We selected participants aged 25 years and older as many younger people are still studying, and so final educational attainment cannot be known. Analyses were conducted separately for educational and income inequalities, and only for adults with complete data. Information on missing data is included in appendix 1 of the online data supplement. The analytical samples were 8719 (England) and 9786 (US) for analyses by education, and 7184 (England) and 9094 (US) for analyses by income. For clinical oral health, we considered only data for dentate participants in the US to achieve comparability with the English data, as only dentate individuals underwent the ADHS clinical examination. The samples for clinical data were 5048 (England) and 7718 (US) for analyses by education, and 4408 (England) and 7234 (US) for analyses by income.
Number of missing teeth, self rated oral health, and oral impacts on daily life were our outcomes. Number of missing teeth was derived from the clinical examination. For self rated oral health, we derived a binary variable distinguishing individuals who perceived their oral health as good or better from those who did not. For oral impacts, both surveys included six identical questions from the Oral Health Impact Profile-14 (OHIP-14) assessing pain, function, and social impacts. In line with standard practice,14 15 we derived a binary measure separating the rest of the sample from those who reported “very often” or “fairly often” to any OHIP-14 question. Although edentulousness (no natural teeth) was self reported in the ADHS 2009 and clinically examined in NHANES 2005-08, we present relevant results as supplementary information (appendix 2).
Educational attainment and household income were the socioeconomic position indicators. Education was categorised as: high (college degree or above), medium (US high school diploma, some qualifications but not college degree in England), and low (less than high school in US, no qualifications in England). Regarding household income, US income data was available as categorical rather than in absolute numbers; we therefore divided the variable in three hierarchical groups approximating to tertiles. To make comparable the income data in England, we used the same categorisation. Age, sex, marital status, and ethnicity were covariates given their relationship with oral health and socioeconomic position.
First, we estimated age standardised estimates of oral health in each country. Second, regression models were fitted to assess the association between oral health and socioeconomic position. For the binary outcomes, we estimated prevalence ratios using robust Poisson regression models. For the count outcome of number of missing teeth, we report incidence rate ratios estimated using negative binomial regression models.
Third, to measure relative and absolute inequalities, the relative index of inequality (RII) and the slope index of inequality (SII) were estimated (appendix 1). The RII and SII are regression based indices that use all available data and take into account the distribution of the population across all socioeconomic categories.16 17 The RII can be interpreted as the prevalence ratio, and the SII as the absolute difference in prevalence of the outcome between people at the bottom and those at the top of the socioeconomic position hierarchy. RII values >1 and SII values >0 indicate inequality and show that the outcome is higher among those with a lower level of education or income. All analyses took into account the complex sampling design and survey weights.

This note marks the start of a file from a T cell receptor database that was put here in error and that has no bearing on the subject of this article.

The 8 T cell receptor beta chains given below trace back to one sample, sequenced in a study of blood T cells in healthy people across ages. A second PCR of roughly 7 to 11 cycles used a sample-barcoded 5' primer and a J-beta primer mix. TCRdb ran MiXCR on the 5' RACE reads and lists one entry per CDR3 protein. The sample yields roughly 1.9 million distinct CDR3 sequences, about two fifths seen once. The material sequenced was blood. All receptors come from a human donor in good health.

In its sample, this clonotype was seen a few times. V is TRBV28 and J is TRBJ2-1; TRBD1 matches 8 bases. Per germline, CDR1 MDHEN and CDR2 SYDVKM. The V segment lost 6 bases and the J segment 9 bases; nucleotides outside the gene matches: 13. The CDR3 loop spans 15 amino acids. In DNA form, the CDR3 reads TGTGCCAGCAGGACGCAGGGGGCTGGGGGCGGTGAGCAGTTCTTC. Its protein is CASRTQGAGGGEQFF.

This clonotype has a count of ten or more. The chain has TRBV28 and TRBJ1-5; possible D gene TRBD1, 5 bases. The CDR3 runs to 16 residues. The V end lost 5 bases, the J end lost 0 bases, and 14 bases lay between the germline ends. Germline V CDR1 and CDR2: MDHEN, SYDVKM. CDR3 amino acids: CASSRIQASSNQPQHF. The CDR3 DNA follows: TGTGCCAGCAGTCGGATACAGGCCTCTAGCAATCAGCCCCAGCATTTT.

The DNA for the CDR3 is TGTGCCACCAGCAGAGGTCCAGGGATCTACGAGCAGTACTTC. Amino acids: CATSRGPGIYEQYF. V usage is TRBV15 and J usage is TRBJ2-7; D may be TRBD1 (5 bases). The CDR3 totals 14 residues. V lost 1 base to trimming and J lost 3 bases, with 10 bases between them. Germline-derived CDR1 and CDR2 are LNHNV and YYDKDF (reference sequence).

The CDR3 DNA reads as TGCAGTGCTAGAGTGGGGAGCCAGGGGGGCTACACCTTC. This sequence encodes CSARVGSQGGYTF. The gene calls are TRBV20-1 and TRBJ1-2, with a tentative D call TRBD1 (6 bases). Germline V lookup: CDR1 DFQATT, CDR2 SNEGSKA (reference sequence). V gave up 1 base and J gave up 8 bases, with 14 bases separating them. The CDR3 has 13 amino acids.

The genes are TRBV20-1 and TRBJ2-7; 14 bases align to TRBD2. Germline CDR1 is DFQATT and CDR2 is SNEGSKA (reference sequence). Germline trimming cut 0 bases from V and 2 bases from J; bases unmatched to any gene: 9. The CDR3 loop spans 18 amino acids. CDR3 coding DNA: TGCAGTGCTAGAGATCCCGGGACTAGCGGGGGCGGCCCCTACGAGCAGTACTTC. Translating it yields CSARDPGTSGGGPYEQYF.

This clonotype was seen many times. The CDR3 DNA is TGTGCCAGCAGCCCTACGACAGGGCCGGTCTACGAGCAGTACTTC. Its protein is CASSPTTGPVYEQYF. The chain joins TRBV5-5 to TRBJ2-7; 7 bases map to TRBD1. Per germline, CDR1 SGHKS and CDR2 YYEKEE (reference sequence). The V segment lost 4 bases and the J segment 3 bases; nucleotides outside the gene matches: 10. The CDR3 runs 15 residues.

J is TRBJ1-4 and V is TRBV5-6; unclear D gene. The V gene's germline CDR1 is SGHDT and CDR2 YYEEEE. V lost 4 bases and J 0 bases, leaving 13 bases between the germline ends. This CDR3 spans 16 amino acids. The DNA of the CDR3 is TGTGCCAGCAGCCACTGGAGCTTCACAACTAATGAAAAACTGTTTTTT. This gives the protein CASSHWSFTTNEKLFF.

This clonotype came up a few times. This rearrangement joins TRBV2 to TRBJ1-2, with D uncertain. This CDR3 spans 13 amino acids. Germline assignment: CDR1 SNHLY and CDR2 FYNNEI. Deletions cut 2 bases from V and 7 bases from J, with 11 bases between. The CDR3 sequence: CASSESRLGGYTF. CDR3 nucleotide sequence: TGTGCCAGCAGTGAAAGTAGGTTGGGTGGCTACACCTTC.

There was no direct patient involvement in this study. The datasets analysed did not include names or identity numbers of participants.
Age standardised estimates showed that, among dentate adults, the mean number of missing teeth was significantly higher in the US (7.31 (standard error 0.15)) than in England (6.97 (0.09)) (table 1⇓). For subjective measures, oral impacts were more prevalent in England while the prevalence of less than good self rated oral health was not significantly different between the countries (table 1⇓). In both countries, women reported more oral impacts and had more missing teeth than men, while the opposite was true for self rated oral health. Estimates by age group revealed that missing teeth and edentulousness were higher in the US among those aged 25-64 years, whereas number of missing teeth was higher in England among older adults.
Adults in the highest education or income groups tended to have better oral health in the US, except for number of missing teeth in the top income group. Conversely, those in the lowest socioeconomic position levels tended to be better off in England (table 2⇓).
There were significant associations between oral health and socioeconomic position and a general pattern of social gradients in both countries. These gradients tended to be steeper in the US with the exception of the income gradient in the number of missing teeth (appendix 3).
Figure 1⇓ shows relative socioeconomic inequalities in oral health. The relative index of inequality (RII) was >1 for all outcomes in both countries, indicating that negative outcomes were higher among those with less education and income. Since higher scores in the RII indicate larger inequalities, our results show that relative inequalities tended to be higher in the US. The difference between the two countries was particularly marked for self rated oral health and lower for number of missing teeth. Estimates of absolute inequalities are presented in table 3⇓. Absolute educational and income inequalities were consistently higher in the US, with larger differences observed for self rated oral health.